SH: There should be more food in this town that isn’t Thai. Is there jerk anything on this menu? It’s hard to see the “island” part or the “Caribbean” part of this place.
Our waitress came over with the three dishes we had ordered. Betty, whose iced tea also arrived, ordered a pad kee mao to help us compare the drunken noodles at Leya’s to the ones at Tuk Tuk.
BK (sipping iced tea): It’s more white than Tuk Tuk’s — and more sweet and milky.
SH: Not as strong as Tuk Tuk’s?
BK: This is fine, but I do like Tuk Tuk’s better.
EG: I like this red curry dish. It was good. I would probably say that the one at Tuk Tuk was better — and I am a little disappointed with the plantains.
SH: I thought they would be sticky and kind of soft, like they generally are. This is more like plantain chips.
EM: The Thai-Caribbean combination is interesting. Some of it is working and some of it isn’t. In my dish, the chicken combines really well with the fried rice. But I’m not sure I agree with the choice of plantains on the side. I was expecting something a little different.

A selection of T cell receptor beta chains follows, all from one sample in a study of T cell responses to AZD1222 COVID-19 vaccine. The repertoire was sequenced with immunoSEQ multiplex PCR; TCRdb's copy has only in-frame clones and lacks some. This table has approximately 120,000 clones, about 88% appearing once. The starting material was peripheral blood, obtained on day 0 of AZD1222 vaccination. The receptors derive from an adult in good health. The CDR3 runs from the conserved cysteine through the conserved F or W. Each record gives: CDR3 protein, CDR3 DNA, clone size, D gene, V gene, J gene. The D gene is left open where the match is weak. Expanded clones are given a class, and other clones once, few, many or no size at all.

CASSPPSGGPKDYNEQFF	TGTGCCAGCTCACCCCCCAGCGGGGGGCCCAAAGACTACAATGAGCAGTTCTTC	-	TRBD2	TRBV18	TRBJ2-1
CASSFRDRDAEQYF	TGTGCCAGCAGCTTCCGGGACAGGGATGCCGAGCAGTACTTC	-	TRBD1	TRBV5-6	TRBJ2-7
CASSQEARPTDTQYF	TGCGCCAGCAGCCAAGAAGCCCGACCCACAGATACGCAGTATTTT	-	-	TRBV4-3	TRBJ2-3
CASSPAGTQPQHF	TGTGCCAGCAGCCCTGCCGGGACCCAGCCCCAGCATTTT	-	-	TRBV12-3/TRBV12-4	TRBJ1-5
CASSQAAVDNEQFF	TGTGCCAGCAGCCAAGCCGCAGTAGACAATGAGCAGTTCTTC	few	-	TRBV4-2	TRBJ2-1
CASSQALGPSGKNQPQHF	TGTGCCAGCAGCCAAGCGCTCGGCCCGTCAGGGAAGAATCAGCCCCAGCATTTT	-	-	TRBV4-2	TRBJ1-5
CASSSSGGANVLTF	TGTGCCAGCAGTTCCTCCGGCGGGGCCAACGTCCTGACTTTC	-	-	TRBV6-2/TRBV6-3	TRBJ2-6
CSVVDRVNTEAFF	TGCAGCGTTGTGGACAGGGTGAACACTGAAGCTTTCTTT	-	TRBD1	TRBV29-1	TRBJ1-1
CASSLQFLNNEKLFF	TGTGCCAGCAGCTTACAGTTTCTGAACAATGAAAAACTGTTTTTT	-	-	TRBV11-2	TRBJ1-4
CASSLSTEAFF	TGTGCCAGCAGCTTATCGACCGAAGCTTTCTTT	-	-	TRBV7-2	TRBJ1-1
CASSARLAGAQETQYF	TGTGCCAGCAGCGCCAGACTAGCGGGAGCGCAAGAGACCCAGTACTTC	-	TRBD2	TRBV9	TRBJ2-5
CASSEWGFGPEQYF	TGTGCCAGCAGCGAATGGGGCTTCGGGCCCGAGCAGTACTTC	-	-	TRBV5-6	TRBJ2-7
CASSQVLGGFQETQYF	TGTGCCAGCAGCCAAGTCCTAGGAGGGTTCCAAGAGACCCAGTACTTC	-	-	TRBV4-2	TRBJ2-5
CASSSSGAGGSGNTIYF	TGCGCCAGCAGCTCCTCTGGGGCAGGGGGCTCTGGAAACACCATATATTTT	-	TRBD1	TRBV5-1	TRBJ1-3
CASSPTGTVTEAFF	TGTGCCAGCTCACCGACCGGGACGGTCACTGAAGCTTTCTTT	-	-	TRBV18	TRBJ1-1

Betty’s pad kee mao arrived. After a few bites, she had to ask for some Sriracha sauce on the side.
BK: This is really bland compared to Tuk Tuk. I don’t know if that’s the restaurant or the combination with Caribbean food.
SH: This definitely doesn’t feel authentic to any cuisine.
EM: The whole space seems like they’re still trying to figure out who they are. When we came in, they were playing Michael Jackson, and then “Africa” by Toto and then they switched to Nicki Minaj. Now it’s We Found Love by Rihanna.
BK: But I can get behind Rihanna.
SH: How’s the pad kee mao? The one I get at Tuk Tuk is so spicy, and here you had to add Sriracha.
BK: I’ve tried Tuk Tuk’s pad kee mao. You can ask for Thai spicy, and that’s too much spice, but even the regular one is pretty spicy.
EM: I guess if you want more spice here, you have to ask for it. How’s yours, Sophie?
SH: Pretty good. The beans and rice instead of regular rice is interesting.
EM: Does it work?
EG: Personally, I have definitely had yummier beans and rice.
SH: My beans aren’t fully cooked — they’re a bit hard. And the rice has a different texture from Thai rice.
If the food felt a little confused, so did the decor. The tables and chairs were low-slung, modern-looking and brightly colored. Meanwhile, paper lanterns hung from the ceiling and one of the walls was paneled in wood.
BK: The ambience sort of says to me that they’re not sure what they’re trying to do.